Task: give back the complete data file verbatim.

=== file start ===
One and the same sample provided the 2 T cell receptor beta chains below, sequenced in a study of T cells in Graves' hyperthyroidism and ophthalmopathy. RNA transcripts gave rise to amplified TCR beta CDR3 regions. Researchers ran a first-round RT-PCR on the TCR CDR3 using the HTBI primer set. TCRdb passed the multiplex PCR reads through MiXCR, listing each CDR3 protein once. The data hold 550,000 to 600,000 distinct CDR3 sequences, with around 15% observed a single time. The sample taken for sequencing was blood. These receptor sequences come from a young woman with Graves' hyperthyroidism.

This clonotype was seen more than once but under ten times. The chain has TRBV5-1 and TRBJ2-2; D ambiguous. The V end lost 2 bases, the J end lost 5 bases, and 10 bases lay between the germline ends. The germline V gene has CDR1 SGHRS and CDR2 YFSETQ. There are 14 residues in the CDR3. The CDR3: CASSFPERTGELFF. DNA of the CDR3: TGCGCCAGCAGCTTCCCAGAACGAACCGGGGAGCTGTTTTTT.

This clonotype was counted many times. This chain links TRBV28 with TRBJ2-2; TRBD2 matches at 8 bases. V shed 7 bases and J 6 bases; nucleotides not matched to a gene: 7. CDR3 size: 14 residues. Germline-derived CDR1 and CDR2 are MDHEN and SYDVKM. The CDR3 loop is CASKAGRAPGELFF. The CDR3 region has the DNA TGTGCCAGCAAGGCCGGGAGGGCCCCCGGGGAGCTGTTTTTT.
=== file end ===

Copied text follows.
One and the same sample provided the 2 T cell receptor beta chains below, sequenced in a study of T cells in Graves' hyperthyroidism and ophthalmopathy. RNA transcripts gave rise to amplified TCR beta CDR3 regions. Researchers ran a first-round RT-PCR on the TCR CDR3 using the HTBI primer set. TCRdb passed the multiplex PCR reads through MiXCR, listing each CDR3 protein once. The data hold 550,000 to 600,000 distinct CDR3 sequences, with around 15% observed a single time. The sample taken for sequencing was blood. These receptor sequences come from a young woman with Graves' hyperthyroidism.

This clonotype was seen more than once but under ten times. The chain has TRBV5-1 and TRBJ2-2; D ambiguous. The V end lost 2 bases, the J end lost 5 bases, and 10 bases lay between the germline ends. The germline V gene has CDR1 SGHRS and CDR2 YFSETQ. There are 14 residues in the CDR3. The CDR3: CASSFPERTGELFF. DNA of the CDR3: TGCGCCAGCAGCTTCCCAGAACGAACCGGGGAGCTGTTTTTT.

This clonotype was counted many times. This chain links TRBV28 with TRBJ2-2; TRBD2 matches at 8 bases. V shed 7 bases and J 6 bases; nucleotides not matched to a gene: 7. CDR3 size: 14 residues. Germline-derived CDR1 and CDR2 are MDHEN and SYDVKM. The CDR3 loop is CASKAGRAPGELFF. The CDR3 region has the DNA TGTGCCAGCAAGGCCGGGAGGGCCCCCGGGGAGCTGTTTTTT.